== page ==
Between Two Cities A train journey from Copenhagen to Malmö

Text: Corinne Parkes

There must be a global, unspoken agreement that controls the type of décor allowed inside a train. Once you step in, you could be anywhere – the predictable colour palette won’t give away any clues. The only things that might remind you of your actual location are the conversations you overhear, or maybe some fleeting glimpses of landscape, or even the way that sunlight reflects off the scuffed glass windows.

The seats in this train carriage are navy blue with an innocuous criss-cross pattern spattered on them, and the walls look as if they’ve fallen victim to a pencil-wielding toddler with a penchant for minimalism. It’s perfectly quiet in the carriage, the hypnotising rhythm of the tracks convincing all the passengers that silence should be the norm. Perfectly clean, too, but nowhere near clinical.

Rather, there’s an inescapable feeling of calm here. Perhaps it’s because we are all suspended over an ocean. Or perhaps it’s because of the mottled patches of afternoon light that slowly float around the carriage, saying goodbye before a 4pm sunset.

I’m making my way back to my family’s home in Malmö in Southern Sweden, after a quick day trip to Copenhagen in Denmark. Having only just overcome my wide-eyed disbelief about travelling between two entirely different countries in a shorter amount of time than it takes me to get, well, anywhere in Sydney, I feel myself blending quite comfortably into this Scandinavian scene.

Propped up by the Öresund Bridge, the train races across the fluid border between neighbouring countries. The bridge runs for eight kilometres coast to coast, connecting Malmö and Copenhagen with a 30-minute trip. It takes a gentle curve past the forests of wind turbines that erupt out of the water and the artificial islands that are strictly human-free. Through a universal territory that no one calls home.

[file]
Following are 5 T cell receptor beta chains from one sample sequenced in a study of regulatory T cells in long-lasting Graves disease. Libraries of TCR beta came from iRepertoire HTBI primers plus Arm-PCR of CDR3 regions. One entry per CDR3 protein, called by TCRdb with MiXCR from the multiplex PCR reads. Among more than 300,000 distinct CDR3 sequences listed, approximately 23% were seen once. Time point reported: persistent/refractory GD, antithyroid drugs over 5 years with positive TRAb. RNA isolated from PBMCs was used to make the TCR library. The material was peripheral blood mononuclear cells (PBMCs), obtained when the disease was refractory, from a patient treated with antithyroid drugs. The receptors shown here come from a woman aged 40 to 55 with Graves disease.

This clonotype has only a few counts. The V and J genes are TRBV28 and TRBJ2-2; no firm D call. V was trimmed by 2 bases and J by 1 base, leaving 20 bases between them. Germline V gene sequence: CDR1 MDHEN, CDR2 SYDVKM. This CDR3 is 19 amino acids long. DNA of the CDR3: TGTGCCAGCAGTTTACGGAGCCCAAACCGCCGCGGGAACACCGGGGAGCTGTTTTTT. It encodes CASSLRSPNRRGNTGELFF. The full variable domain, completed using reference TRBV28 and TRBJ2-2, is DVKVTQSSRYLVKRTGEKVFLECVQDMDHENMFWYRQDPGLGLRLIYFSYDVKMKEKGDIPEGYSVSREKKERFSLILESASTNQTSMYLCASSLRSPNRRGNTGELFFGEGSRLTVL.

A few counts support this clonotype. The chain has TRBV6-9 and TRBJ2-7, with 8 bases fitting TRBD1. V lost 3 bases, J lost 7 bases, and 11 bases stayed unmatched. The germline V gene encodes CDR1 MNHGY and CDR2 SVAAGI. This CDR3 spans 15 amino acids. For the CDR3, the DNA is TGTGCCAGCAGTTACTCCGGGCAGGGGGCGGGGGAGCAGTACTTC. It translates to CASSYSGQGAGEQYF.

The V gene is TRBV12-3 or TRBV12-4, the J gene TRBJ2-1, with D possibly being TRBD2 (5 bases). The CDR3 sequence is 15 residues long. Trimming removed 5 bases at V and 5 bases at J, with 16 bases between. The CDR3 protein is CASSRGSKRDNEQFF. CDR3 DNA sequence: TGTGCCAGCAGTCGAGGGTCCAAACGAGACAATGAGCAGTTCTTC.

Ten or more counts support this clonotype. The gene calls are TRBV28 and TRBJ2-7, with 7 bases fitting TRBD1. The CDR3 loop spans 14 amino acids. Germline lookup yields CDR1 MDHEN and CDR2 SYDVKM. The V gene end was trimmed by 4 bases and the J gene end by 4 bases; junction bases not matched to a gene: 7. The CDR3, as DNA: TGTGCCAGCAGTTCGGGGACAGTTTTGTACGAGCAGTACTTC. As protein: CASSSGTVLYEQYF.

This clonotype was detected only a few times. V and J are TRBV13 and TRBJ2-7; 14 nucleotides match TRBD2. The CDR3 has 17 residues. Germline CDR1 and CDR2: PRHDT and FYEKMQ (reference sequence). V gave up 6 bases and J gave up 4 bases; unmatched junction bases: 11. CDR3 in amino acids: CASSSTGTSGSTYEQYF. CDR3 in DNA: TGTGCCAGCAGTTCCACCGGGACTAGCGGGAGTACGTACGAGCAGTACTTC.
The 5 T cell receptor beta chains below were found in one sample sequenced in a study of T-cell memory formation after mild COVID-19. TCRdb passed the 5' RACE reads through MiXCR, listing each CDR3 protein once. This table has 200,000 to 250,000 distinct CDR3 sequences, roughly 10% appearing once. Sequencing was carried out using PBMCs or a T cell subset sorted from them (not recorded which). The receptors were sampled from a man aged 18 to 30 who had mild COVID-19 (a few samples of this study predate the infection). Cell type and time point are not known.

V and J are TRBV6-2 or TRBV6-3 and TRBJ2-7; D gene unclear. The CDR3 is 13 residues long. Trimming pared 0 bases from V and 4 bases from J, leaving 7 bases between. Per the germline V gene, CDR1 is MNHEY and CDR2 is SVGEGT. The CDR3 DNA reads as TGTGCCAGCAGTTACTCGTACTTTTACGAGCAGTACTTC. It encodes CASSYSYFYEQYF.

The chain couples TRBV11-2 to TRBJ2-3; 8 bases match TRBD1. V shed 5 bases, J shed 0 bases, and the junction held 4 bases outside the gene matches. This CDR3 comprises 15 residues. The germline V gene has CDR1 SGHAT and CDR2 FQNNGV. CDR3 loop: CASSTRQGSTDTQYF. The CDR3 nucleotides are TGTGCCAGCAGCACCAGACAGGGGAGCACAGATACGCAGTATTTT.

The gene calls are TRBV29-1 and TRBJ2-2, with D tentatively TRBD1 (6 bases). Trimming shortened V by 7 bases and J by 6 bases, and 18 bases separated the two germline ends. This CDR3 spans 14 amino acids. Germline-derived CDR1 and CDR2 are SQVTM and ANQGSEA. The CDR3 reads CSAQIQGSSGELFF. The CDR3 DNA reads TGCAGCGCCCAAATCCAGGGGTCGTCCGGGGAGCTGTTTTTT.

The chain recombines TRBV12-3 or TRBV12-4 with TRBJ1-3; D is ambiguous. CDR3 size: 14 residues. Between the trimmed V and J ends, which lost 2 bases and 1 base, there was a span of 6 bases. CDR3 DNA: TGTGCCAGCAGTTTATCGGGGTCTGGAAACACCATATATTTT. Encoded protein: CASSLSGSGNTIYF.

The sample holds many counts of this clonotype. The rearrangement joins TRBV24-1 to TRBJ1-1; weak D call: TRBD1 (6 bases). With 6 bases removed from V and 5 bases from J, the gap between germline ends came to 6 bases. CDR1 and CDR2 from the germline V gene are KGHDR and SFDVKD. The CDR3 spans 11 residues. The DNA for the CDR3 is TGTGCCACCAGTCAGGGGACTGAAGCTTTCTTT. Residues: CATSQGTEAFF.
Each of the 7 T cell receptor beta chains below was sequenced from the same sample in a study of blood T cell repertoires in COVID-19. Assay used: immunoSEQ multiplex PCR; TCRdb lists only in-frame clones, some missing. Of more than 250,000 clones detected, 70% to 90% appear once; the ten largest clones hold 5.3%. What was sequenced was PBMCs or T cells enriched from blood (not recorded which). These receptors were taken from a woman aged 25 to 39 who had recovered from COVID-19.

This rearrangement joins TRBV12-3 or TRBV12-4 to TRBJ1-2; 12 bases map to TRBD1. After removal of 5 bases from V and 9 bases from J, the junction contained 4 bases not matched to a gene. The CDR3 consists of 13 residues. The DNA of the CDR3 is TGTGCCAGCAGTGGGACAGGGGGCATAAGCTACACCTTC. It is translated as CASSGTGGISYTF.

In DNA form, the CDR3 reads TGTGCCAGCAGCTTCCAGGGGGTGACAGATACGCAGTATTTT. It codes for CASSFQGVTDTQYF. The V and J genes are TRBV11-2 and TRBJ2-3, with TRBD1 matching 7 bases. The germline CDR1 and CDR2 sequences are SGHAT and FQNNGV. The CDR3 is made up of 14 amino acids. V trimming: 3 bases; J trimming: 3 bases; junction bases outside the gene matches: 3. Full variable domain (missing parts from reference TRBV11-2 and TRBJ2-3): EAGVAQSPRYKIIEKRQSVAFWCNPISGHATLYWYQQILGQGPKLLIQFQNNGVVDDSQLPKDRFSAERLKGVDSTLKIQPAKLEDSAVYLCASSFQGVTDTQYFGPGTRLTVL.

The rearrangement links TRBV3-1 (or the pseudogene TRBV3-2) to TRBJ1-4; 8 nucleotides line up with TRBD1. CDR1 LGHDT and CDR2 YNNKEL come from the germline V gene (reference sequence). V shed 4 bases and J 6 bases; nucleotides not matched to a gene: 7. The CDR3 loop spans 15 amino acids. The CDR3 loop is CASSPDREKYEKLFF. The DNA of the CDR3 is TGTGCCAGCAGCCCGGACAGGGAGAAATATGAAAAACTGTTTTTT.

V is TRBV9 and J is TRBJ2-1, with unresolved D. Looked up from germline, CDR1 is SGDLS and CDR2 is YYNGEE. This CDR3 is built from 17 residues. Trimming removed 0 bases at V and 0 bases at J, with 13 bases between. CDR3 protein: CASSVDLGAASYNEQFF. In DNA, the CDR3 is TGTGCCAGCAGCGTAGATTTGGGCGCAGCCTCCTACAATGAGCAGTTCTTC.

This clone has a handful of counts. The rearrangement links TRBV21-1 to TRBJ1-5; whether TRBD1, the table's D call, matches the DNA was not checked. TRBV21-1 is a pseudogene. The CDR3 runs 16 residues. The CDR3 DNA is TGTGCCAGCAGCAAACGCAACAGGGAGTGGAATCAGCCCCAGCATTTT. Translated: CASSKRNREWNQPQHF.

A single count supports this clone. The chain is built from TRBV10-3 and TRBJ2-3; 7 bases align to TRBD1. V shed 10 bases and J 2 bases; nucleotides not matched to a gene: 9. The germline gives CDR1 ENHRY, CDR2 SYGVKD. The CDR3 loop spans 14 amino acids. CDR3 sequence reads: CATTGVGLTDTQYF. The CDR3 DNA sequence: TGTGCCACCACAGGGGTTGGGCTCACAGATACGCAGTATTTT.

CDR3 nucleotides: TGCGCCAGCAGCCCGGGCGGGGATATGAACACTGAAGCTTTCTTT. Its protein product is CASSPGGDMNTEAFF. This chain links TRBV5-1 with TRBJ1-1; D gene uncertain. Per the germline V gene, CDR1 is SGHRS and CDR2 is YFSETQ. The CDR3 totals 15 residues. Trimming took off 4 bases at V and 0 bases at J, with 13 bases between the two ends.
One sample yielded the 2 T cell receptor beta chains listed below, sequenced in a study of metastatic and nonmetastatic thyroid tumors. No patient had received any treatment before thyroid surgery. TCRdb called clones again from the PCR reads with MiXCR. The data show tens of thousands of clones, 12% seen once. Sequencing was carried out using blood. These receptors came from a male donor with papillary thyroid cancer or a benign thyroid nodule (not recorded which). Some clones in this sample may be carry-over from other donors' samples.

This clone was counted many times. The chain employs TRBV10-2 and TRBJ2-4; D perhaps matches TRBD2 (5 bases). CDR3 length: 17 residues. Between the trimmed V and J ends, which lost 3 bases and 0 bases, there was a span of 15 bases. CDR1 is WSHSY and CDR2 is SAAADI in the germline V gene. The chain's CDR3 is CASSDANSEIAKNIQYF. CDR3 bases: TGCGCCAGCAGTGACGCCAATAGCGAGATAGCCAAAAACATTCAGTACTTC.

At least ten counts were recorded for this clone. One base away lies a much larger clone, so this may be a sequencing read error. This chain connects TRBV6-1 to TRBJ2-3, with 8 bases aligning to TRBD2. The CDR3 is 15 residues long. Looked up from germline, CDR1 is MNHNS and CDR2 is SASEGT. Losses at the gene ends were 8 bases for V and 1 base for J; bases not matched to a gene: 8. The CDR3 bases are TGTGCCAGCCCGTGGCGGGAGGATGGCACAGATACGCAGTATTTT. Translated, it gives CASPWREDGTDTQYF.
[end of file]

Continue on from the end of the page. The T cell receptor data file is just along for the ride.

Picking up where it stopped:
Except for the few who live on the artificial island of Peberholm. Hundreds of species of plants and dozens of species of insects, birds and reptiles to be exact – some of who belong to nowhere else. Built in Danish water out of Swedish stone, Peberholm is a sanctuary for Nordic flora and fauna, the neighbouring governments deciding to create a space where nature could thrive by itself. Playfully named the ‘Pepper’ island because of its closeness to the organic Saltholm, this small patch of land houses the only permanent residents of the Öresund Strait, with everyone else just passing through.


Back inside the train, I’ve finally settled into my seat after peeling off the three jackets I’d worn to protect me from the Northern winter wind. The fading sunlight timidly peeks through the window, freckling my face and tempting me to feel warm.

Leaning heavily against the wall of the train, I watch Sweden get closer across the gold-tinged water. Just yesterday, I had sat and stared at this bridge and these trains for most of the afternoon, perched right on the coast of Malmö with my feet hanging over the edge of a stone wall. I was in one of the city’s newer suburbs, filled with spaceship-shaped glasshouses holding miniature tropical oases, and a huge, twisted apartment complex that is made up of multi-million dollar homes.

Beyond the wall where I sat were circular jetties, like wooden lily pads floating in the water. In the summer time, Swedes mass to this coast, throwing themselves off the edge of these piers and swimming in the same water that laps at the coast of Denmark.

Looking at the bridge from one country is a vastly different experience to travelling on it through a space that occupies neither. From land, the Öresund Bridge looks like any other, launching out from Sweden’s coast, then plummeting into a tunnel before it reaches Denmark. It’s a bridge that people are using constantly – some even commuting daily to a different country, or splitting their families across the strait. This bridge is a concrete part of daily routine.